29 Oct More Than a Mentor
Written by Clark Blakeman
When Reverend Fabian of St. Luke’s Church of Uganda accepted the challenge to become the first mentor in the Stand With Students: Higher Education Program, he didn’t realize the rewards would be so… mutual. He can’t help but chuckle as he talks about his relationship with Sekwat. After knowing Sekwat for years as a church member, the mentoring process fostered a much deeper connection. He says, “What was meant to be a benefit and support to my mentee has seriously helped me so much. I want every youth in our church to join this program!”
Describing their weekly meetings, he says, “We talk and become closer friends. The Bible readings are discussed. I check his tasks — has he completed each one? I give some advice, and he shows me computer tricks!”
Sekwat says, “The mentoring process organized my brain. Before, I would read my Bible just anyhow. Now, I have the habit of reading at least one chapter a day, moving through the New Testament in an organized way.” With a huge smile, he adds, “This program is not just for me. Anyone should take it. They will never regret it.”
In the initial development of the Higher Education Program, Cathy and I had some tough questions to address: When the kids do make it to a higher ed setting, how can we ensure they have the life skills to thrive? What are the best ways to guide them in developing Christ-like character? How can we build the dignity of achievement into the process and let them truly earn their scholarships? Through many conversations and much prayer, we came to believe that a focused, intensive mentoring process would address all these questions well.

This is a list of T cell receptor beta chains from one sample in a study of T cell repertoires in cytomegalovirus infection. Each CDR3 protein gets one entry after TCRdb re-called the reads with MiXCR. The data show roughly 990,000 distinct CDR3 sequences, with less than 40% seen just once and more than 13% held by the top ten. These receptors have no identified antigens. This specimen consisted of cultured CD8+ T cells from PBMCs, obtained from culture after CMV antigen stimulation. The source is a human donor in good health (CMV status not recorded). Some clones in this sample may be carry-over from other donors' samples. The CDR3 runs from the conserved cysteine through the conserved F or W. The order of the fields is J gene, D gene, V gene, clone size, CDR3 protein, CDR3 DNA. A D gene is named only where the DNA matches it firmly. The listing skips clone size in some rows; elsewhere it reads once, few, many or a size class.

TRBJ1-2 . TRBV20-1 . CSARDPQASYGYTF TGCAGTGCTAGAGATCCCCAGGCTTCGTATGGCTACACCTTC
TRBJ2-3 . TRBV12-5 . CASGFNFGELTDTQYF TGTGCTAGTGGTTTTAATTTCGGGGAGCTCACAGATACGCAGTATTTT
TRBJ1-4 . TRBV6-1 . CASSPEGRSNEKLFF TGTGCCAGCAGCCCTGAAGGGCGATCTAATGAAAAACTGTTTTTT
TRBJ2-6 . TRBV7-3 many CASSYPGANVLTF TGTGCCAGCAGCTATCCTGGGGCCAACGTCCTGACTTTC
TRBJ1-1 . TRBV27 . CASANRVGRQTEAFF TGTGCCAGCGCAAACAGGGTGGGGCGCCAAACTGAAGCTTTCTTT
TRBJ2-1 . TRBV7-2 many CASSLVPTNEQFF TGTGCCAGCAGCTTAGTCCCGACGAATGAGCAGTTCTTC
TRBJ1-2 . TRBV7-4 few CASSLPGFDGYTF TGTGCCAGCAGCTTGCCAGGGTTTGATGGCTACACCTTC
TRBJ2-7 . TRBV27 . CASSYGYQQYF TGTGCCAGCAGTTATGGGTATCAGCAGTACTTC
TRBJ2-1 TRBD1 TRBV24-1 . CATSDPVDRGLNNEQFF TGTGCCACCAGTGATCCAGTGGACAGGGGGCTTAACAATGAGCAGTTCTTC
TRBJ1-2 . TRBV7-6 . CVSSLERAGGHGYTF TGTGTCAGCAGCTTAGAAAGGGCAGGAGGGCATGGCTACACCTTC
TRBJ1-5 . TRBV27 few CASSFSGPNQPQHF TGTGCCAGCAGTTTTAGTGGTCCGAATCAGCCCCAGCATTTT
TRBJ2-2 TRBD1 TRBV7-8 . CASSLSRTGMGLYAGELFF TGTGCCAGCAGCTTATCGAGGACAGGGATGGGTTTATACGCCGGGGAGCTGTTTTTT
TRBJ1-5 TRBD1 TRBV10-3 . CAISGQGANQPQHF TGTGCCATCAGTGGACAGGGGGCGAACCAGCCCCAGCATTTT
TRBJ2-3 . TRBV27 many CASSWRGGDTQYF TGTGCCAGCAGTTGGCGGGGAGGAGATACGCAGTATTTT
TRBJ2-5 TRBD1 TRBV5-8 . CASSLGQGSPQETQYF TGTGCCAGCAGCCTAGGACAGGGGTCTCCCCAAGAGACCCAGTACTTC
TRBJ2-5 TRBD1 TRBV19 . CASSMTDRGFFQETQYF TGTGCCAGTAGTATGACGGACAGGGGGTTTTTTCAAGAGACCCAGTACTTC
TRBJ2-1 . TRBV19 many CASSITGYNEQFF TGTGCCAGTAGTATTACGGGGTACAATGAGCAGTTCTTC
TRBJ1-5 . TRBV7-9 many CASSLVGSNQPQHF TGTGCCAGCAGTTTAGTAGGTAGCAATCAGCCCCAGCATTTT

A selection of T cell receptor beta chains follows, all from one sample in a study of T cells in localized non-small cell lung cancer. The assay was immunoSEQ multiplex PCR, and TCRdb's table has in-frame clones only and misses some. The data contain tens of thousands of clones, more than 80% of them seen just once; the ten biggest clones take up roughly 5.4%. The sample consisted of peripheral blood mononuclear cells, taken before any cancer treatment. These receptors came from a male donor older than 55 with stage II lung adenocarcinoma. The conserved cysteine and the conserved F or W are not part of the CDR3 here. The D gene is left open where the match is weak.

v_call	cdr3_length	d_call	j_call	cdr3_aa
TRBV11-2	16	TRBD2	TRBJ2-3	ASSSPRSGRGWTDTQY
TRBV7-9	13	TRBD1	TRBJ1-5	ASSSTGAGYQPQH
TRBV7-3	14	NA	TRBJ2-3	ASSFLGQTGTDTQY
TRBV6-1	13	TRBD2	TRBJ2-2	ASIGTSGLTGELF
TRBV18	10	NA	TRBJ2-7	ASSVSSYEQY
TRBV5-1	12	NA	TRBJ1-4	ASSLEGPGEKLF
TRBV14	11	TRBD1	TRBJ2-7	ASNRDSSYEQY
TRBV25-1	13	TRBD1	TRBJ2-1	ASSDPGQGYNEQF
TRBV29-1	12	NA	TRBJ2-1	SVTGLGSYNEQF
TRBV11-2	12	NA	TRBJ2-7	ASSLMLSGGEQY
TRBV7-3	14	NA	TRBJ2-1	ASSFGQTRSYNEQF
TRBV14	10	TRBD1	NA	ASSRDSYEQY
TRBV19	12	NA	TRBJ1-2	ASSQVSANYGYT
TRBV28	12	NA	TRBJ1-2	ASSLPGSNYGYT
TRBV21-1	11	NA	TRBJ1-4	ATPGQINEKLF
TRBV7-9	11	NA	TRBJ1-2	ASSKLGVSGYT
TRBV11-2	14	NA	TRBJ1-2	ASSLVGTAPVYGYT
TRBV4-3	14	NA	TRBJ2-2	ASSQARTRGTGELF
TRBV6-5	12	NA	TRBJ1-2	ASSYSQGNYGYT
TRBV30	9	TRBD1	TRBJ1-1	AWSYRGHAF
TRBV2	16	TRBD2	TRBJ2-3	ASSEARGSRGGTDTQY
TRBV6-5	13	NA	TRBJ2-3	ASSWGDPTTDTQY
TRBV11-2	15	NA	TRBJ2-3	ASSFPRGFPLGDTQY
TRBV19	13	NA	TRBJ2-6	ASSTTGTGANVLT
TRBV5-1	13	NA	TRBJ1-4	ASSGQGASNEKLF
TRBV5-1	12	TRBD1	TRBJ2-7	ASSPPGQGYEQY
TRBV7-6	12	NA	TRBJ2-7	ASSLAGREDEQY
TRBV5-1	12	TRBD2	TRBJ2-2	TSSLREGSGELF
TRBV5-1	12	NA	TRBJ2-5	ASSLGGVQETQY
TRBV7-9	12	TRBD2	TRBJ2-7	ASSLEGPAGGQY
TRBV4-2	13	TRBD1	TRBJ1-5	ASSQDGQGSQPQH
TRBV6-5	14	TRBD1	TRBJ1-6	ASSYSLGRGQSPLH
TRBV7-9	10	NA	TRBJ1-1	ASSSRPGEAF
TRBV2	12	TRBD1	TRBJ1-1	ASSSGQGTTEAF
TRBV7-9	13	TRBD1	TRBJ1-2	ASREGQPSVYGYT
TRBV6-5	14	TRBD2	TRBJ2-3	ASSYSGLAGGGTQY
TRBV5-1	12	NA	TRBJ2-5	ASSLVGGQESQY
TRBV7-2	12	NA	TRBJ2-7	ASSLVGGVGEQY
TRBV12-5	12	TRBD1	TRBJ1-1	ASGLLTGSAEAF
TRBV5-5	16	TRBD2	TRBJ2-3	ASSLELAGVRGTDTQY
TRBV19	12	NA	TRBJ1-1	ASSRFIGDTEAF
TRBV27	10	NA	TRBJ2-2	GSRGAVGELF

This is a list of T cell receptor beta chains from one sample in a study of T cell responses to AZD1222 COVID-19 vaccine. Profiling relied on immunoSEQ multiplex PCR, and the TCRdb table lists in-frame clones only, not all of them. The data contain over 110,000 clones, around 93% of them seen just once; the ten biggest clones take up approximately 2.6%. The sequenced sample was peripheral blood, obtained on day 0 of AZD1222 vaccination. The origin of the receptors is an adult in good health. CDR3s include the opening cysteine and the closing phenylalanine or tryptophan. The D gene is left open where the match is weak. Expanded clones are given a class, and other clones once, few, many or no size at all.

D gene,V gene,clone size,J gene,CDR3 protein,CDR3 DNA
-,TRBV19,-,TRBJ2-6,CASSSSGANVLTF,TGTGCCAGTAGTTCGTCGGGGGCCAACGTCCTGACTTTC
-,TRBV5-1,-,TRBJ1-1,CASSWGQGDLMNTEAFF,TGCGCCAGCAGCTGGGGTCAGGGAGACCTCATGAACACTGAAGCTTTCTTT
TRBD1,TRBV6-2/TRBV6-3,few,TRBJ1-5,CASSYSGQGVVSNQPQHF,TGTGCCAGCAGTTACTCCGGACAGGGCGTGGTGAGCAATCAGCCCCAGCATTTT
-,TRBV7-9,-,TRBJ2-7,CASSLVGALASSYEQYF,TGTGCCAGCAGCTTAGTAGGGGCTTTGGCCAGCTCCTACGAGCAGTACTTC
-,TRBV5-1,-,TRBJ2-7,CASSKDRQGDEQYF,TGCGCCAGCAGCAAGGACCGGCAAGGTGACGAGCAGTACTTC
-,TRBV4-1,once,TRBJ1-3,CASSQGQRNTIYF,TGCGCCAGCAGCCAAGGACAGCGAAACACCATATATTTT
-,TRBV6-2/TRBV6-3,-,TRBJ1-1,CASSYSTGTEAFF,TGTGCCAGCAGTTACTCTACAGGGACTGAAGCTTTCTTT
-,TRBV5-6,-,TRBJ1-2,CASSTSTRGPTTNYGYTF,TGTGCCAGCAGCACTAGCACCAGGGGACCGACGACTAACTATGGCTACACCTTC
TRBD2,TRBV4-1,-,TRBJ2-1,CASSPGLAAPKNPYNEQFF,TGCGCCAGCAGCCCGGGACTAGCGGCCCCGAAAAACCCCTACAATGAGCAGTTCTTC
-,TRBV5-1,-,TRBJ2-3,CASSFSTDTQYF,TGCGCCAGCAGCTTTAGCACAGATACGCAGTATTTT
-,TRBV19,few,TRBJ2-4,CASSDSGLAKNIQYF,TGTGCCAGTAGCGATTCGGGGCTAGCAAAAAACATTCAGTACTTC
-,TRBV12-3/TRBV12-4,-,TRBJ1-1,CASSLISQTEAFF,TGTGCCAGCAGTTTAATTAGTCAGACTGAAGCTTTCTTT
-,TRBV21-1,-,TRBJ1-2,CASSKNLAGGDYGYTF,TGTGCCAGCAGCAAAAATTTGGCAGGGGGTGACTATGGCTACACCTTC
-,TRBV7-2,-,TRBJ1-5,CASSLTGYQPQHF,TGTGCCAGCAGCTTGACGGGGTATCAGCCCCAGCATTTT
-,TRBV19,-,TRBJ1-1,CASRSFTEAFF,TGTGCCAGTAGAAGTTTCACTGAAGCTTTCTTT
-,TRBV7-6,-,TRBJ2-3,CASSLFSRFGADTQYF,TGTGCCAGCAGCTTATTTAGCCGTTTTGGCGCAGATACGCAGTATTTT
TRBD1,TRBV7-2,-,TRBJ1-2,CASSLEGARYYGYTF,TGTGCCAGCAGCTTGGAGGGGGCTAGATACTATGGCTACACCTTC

Here’s how the Higher Education Program begins: Qualified students are identified based on academic performance, grade level (they must be in their final year of secondary school), and the demonstration of good character in home life. Once accepted, the new student chooses a trained mentor. The two of them meet weekly, working their way through a manual with 23 segments. The tasks in each segment include daily Bible reading and prayer, scripture memorization, a specific Bible study topic, typing and internet use, 2-4 hours of community service, and writing assignments.
It is a rigorous undertaking! The mentor offers not only accountability for the tasks, but encouragement, prayer support, and advice along the way. At the end, the mentee is honored with a certificate and a celebration. Once the segments are completed and the final exams for secondary school have been passed, it is official: a new scholar is headed to an institute of higher learning!
Following in Reverend Fabian and Sekwat’s footsteps, four other young people have engaged in this demanding phase of the program. The first mentor pair provides an encouraging example to follow. After concluding the 23 segments, they were free to greatly reduce the amount of time they spent together. But Reverend Fabian says, “Even though we have finished the mentoring segments, we will continue to meet. It is just too good for us.”
We hoped that this aspect of the Higher Education Program would help ensure the success of our students at college. We are thrilled to see that it is already offering both the students and the mentors a great deal more.
To learn more, visit the Lahash Stand With Students page.